The Galoa (or Galwa), subgroup Pounou , live downstream from Lambaréné on the Ogooué River, bordering the Atlantic Ocean. They are called "the people of the lake". They produced masks named Okouyi , Okukwé , used by initiatory societies to reveal witchcraft and their authors through divination. Several neighboring ethnic groups, including the Adouma and the Kota, use contrasting flat colors in Gabon, including kaolin that is supposed to have apotropaic properties. The Gabonese groups ...


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Lega Bwami mask
African art > African mask, tribal art, primitive art > Lega mask

A thick crust of white pigments surrounds the eyelids of the lega mask opposite. In the center of the ovoid jaw, a rectangular mouth is drawn. Fine pierced ears frame the face. Raffia beard still present.
Within the Lega, the Bwami society open to men and women,organized social and political life. There were up to seven levels of initiation, each associated with emblems. Following their exodus from Uganda during the seventeenth century, the Lega settled on the west bank of the Lualaba River in the DRC. Also called Warega , these individuals live in self-contained villages surrounded by palisades, usually on hilltops. The role of chief, kindi, is held by the oldest man in the clan, who must be the highest ranking. As in other forest tribes, the men hunt and clear land while ...


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190.00

Masque League Idumu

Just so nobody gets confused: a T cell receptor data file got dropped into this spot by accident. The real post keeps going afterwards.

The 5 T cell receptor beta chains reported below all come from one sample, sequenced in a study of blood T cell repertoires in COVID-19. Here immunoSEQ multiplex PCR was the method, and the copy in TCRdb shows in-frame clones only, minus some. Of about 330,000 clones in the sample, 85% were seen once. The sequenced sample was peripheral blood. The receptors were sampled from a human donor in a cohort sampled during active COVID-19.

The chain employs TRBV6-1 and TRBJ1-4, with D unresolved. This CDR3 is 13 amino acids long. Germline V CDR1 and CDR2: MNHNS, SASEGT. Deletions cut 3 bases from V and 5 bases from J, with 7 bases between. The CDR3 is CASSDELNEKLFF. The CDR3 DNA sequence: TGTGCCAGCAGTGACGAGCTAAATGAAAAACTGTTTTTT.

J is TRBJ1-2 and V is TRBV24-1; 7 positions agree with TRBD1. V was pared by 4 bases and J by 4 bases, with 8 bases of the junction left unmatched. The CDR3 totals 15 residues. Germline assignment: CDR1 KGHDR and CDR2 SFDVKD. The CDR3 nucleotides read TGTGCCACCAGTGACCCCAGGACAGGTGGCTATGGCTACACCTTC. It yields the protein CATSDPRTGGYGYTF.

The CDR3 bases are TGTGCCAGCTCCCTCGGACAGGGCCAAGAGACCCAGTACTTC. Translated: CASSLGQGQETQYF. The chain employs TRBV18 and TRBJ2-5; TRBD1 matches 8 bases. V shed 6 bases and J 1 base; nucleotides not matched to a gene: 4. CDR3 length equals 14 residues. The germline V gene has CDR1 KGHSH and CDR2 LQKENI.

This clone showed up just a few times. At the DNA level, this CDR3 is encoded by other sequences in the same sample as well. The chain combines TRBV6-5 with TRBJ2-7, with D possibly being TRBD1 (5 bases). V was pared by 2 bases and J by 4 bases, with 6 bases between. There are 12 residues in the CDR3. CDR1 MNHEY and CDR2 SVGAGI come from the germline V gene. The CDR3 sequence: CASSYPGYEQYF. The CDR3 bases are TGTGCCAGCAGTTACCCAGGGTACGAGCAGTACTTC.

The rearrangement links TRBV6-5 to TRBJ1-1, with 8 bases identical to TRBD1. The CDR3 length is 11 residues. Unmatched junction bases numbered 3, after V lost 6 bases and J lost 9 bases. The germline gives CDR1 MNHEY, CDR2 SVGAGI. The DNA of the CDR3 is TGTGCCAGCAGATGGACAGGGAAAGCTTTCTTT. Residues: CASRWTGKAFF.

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African art > African mask, tribal art, primitive art > Masque League

Sculpted in the heart in the center of the ovoid volume of this African lega mask, the eyebrow arches join a small mouth that seems to emit a breath, calling for the secrecy of the initiates. A raffia beard extends the jaw. Glossy surface revealing the veining of the wood. This African Lega mask indicated the stage that its holder had reached within the Bwami, a learning society composed of different ranks, and which were joined by wives whose spousehad reached the third level, that of the ngandu . Mask with beard: 40 cmWithin the Lega, the society of the Bwami open to men and women, organized social and political life. There were up to seven levels of initiation, each associated with emblems. Following their exodus from Uganda in the 17th century, the Lega settled on the west bank of the ...


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Markha Face Mask
African art > African mask, tribal art, primitive art > Warka mask